Editorial comment – Great youngsters, great rugby

Under 15 RKS halfback Kaminieli Lutumailagi makes a pass against Suva Grammar School during their Fiji Secondary Schools Powerade Super Deans Rugby Championship quarter finals match. Picture: JOVESA NAISUA/FILE

ALL eyes are now focused on how defending champions of the Deans Trophy rugby competition, Ratu Kadavulevu School will fare this weekend. The Tailevu school heads into the semi-finals as the team to beat.
RKS U18 manager Osea Uluiviti said the semi-finals would be different after their quarter-final win over Nasinu last weekend.
He played the mind game this week, insisting his team will not be heading into this weekend’s clash as defending champion.
“We are not the U18 champion since last year’s players are in the U19 team,” he said.
Hundreds of youngsters will converge in Suva for the semi-finals of the annual competition.
That’s when the top teams from around the country in all grades starting from the U14s will battle it out for top honours and the right to enter the finals.
This weekend will be about living their dreams.
Months of training will culminate in the biggest game of their lives.
The competition has grown over the years and many of its products have moved on to higher platforms of the sport, some earning thousands of dollars playing in well established competitions abroad.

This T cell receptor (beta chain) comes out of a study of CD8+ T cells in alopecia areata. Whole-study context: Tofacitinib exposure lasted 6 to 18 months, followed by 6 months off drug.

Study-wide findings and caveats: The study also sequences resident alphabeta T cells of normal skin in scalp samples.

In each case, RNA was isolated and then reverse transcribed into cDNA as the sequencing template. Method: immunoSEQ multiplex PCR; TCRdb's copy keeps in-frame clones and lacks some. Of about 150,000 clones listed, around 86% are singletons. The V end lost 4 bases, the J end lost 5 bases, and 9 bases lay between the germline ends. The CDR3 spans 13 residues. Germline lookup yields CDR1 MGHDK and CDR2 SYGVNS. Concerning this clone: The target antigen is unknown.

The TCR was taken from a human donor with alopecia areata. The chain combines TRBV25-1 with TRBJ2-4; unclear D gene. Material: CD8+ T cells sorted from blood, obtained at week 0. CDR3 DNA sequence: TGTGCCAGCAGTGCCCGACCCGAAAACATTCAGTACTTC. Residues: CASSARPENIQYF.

The Deans competition holds many memories for many people.
It inches out the best in schoolboy ruggers and leaves a lasting impression on thousands of people who have been fortunate enough to watch competitive games.
It provides a platform for youngsters to test their skills against their peers, emulate their favourite stars, and for many, it is an opportunity to chart a possible career path.
The advent of the digital age, readily available videos of games, advanced training techniques and tactics, on top of live television feeds of top matches around the world have allowed youngsters to learn, understand and appreciate the game more.
Teams are able to keep a tab on advances in how the game is played internationally.
Our young players are able to analyse, learn and subsequently improve their game watching some of the world’s stars in action.
It’s changed the way the game is played at this level.
The onus is on the powers that be to keep a close tab on our young crop and nurture them for future national duties. For the organisers, this clearly is a massive platform for our youngsters. It deserves the highest level of attention, from that showered on players to the match officials.
As Suva again prepares to welcome our budding young stars to the Capital City, there is great excitement and anticipation in the air.
Last weekend was a thriller. If it’s anything to go by, this weekend is going to be one enthusiasts cannot afford to miss.

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